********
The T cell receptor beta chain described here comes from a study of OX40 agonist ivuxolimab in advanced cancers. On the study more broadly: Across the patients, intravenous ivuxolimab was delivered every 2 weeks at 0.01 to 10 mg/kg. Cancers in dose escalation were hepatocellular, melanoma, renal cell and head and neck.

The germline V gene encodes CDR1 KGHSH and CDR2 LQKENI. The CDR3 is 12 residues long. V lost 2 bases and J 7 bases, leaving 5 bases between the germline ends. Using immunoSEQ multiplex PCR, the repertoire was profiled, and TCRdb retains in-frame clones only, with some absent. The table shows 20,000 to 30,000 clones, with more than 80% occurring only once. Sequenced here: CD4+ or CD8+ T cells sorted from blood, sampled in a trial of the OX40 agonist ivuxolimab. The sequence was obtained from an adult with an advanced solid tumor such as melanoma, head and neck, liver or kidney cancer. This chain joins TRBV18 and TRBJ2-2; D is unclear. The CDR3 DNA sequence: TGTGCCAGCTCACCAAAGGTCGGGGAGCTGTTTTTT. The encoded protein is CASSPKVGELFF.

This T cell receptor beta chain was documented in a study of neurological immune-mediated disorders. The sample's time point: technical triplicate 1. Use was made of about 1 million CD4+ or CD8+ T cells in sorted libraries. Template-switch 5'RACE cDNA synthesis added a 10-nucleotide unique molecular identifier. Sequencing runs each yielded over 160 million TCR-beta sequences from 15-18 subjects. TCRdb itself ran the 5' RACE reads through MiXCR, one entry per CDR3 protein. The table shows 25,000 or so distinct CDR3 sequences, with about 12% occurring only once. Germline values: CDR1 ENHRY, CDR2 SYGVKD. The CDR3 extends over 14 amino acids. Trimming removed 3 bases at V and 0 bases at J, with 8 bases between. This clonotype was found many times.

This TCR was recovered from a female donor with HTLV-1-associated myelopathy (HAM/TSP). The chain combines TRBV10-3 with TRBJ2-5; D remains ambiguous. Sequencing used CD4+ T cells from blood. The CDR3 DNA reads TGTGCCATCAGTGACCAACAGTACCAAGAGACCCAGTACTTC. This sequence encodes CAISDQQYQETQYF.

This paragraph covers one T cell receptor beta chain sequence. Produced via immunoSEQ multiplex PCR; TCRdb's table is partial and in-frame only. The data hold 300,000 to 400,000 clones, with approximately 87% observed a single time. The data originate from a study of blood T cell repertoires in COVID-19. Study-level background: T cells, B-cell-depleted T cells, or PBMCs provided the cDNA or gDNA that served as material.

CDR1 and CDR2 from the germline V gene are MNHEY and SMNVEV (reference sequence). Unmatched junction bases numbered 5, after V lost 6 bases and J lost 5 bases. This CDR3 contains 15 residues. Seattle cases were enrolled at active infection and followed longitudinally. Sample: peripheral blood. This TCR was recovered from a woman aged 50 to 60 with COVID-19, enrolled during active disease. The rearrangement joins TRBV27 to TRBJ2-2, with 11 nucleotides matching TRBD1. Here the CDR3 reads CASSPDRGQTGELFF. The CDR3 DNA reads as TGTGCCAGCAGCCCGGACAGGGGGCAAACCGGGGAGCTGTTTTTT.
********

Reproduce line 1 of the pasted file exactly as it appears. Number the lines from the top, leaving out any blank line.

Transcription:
The T cell receptor beta chain described here comes from a study of OX40 agonist ivuxolimab in advanced cancers. On the study more broadly: Across the patients, intravenous ivuxolimab was delivered every 2 weeks at 0.01 to 10 mg/kg. Cancers in dose escalation were hepatocellular, melanoma, renal cell and head and neck.